Believe it or not?
Can we believe the written word? Often we can, but certainly not always. Today’s blog is a case in point.
We were looking through some old CDVs we had. CDV stands for Carte de Visite and they were quite a standard style of nineteenth century photograph. They measure 54 by 85 millimetres and were an ideal shape and size for a small full length portrait photo. They were exceedingly popular and it is no wonder we have quite a lot of them at Market Lavington Museum.
Here is one of them, a charming shot of two young lads.
Our records do not tell us the names of the lads. Indeed, it is really the back of the photo which holds definite Market Lavington interest,
We’ll ignore that bit of hand writing at the top for a moment and consider the main features. Well straight away we can see that this was a studio photo by A Burgess of Market Lavington and that he could use the new instantaneous process when photographing children. He kept his negatives so copies could be made later. But actually, we can learn more from the general style of the back of this CDV. A wonderful website at http://www.rogerco.pwp.blueyonder.co.uk/time/time.htm allows us to date the backs of these old photos. From that we think this card dates to around the late 1880s and possibly into the early 1890s.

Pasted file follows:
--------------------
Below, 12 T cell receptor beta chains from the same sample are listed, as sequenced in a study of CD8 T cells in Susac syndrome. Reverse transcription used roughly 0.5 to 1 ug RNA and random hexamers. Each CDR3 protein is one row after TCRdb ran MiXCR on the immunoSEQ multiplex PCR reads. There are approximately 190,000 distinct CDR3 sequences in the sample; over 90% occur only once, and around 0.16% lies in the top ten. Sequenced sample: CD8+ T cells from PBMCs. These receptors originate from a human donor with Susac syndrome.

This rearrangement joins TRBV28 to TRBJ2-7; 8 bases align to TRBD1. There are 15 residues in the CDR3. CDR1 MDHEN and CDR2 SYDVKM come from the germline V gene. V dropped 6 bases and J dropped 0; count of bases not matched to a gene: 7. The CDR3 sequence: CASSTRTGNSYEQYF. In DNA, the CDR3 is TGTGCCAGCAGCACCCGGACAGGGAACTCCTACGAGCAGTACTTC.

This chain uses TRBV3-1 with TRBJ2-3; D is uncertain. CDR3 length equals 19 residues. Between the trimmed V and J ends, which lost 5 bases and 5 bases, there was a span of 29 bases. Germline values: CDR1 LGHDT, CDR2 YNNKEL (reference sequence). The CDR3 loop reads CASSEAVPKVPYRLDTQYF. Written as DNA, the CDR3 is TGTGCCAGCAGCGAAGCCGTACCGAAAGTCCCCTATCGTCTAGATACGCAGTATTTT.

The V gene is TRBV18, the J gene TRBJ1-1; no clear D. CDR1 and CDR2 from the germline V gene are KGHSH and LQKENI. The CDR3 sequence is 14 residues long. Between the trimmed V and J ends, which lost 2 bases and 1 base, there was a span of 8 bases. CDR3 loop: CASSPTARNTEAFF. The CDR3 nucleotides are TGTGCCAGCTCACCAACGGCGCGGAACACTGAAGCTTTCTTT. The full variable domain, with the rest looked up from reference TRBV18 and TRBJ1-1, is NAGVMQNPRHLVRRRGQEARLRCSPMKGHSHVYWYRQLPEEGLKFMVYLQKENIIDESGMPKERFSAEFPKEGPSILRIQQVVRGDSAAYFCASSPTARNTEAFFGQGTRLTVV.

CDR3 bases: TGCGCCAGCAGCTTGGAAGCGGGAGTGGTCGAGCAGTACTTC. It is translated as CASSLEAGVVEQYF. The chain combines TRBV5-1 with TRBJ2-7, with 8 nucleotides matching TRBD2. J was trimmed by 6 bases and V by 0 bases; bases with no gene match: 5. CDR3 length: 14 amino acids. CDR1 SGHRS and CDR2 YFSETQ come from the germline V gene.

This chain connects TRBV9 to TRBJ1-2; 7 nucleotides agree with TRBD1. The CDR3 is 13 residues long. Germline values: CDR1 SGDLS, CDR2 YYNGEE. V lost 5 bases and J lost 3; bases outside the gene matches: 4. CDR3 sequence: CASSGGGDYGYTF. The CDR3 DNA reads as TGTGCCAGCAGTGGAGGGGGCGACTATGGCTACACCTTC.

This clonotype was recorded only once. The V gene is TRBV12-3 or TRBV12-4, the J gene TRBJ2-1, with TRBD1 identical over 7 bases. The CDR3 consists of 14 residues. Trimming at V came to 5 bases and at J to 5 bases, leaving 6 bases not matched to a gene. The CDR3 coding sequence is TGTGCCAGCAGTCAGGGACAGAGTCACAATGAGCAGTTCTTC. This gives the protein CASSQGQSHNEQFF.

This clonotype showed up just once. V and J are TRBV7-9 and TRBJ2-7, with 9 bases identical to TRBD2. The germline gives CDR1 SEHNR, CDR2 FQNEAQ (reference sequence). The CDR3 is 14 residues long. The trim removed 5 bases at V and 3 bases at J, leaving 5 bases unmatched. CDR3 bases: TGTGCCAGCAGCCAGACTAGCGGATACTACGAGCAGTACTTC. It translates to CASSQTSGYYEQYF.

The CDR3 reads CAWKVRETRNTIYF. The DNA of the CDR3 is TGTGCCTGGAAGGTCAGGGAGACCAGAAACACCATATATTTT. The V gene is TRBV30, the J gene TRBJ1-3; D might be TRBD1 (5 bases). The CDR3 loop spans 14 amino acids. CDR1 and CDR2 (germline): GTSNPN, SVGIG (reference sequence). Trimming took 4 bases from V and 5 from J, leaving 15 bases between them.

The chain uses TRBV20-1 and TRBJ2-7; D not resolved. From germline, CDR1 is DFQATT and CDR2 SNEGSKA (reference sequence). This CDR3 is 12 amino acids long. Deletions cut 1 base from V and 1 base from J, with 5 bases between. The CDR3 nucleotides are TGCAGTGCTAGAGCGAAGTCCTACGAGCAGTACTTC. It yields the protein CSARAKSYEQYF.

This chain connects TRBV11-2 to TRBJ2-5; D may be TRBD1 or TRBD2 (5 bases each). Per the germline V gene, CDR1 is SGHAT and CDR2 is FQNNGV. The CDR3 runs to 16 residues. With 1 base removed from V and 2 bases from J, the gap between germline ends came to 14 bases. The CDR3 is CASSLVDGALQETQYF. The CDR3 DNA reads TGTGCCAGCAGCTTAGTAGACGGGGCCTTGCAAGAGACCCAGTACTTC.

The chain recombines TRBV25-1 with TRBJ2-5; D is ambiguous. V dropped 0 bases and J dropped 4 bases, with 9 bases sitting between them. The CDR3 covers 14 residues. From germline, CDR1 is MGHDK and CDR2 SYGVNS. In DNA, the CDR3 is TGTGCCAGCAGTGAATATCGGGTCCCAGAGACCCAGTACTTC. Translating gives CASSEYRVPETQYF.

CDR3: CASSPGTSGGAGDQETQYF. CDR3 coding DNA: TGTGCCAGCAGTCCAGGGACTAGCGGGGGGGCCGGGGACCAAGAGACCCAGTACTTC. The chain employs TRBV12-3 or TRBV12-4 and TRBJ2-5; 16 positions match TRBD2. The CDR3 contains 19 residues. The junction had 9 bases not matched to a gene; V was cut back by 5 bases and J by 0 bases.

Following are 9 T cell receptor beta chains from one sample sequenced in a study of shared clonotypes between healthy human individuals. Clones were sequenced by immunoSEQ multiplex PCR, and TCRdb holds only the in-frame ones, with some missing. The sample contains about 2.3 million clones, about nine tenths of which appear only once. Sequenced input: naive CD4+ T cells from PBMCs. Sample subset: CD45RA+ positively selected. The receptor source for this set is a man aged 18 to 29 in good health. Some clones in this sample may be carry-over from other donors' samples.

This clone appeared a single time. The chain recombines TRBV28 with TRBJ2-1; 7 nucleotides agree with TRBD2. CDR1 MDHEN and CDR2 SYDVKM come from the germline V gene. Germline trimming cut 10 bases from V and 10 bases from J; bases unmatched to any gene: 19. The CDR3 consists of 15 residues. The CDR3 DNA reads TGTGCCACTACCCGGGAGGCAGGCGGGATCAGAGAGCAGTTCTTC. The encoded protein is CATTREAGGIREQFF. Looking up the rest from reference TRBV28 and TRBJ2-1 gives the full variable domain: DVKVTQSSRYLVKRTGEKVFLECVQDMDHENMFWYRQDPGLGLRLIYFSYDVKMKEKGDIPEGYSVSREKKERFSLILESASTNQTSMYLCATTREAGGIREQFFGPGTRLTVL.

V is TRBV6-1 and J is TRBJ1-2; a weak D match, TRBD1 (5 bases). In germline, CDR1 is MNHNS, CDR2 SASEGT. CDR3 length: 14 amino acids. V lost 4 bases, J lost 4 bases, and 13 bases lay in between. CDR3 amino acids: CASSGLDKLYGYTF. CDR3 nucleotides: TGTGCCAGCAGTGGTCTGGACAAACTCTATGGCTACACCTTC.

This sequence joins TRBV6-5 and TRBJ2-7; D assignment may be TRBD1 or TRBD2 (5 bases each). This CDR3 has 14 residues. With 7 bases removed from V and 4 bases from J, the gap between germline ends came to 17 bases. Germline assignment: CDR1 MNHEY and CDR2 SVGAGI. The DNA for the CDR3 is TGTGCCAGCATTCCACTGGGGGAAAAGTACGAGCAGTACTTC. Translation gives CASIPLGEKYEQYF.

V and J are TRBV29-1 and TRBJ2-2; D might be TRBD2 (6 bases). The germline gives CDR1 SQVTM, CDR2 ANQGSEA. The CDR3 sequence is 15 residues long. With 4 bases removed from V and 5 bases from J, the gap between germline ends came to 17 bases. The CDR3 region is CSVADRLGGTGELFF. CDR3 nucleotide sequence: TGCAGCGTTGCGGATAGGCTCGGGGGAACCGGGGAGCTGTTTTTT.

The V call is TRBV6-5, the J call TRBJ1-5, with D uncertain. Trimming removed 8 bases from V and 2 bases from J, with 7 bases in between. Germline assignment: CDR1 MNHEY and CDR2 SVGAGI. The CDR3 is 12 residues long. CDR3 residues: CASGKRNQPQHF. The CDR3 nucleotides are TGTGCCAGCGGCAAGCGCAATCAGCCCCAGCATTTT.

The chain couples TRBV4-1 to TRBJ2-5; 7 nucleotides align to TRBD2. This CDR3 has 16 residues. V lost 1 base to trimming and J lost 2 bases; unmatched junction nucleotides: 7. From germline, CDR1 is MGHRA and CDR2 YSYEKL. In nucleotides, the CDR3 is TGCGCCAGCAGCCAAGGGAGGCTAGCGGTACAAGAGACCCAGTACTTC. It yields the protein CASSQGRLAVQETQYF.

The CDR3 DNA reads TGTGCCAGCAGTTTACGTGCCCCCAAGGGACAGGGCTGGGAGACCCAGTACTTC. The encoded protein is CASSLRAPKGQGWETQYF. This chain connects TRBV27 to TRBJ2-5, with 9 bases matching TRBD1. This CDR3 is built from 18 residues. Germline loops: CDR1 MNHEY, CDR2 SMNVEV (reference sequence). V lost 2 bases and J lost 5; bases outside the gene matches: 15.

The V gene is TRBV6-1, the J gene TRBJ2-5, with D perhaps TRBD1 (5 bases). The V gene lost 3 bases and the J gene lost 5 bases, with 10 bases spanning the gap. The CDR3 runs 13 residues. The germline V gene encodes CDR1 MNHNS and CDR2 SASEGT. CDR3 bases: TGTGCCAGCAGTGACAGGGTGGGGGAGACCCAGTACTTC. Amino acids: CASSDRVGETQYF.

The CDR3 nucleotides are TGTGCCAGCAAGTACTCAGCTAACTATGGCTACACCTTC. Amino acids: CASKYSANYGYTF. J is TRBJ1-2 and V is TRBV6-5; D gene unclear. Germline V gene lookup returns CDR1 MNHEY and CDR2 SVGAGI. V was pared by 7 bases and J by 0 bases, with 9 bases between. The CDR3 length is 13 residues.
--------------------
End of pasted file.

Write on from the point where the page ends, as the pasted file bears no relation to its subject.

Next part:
Now to that hand written bit at the top. It barely shows on the original CDV. The enhanced photo here makes it easy to read – Wally and Eric James. Presumably someone decided this was a photo of these two lads. There is certainly a similarity between the younger lad and another picture we have of Eric which you can see here.
But that photo dates from 1918. If this one is a similar age, it surely wouldn’t have been printed on 1880s card. We don’t think this photo can be Wally and Eric. But those brothers had a father called Walter who was born and raised in Market Lavington – born in 1879. He fits with the supposed age of the CDV. Sadly he had no brother called Eric. Walter’s brothers were Charles born in 1876 and Arthur born in 1885.
At present we have no way of knowing if those two lads are members of the James family. It will be a long shot, but perhaps someone out there in blogland can help.
Whoever the lads are we can admire the skills of our Alf Burgess, our Market Lavington photographer.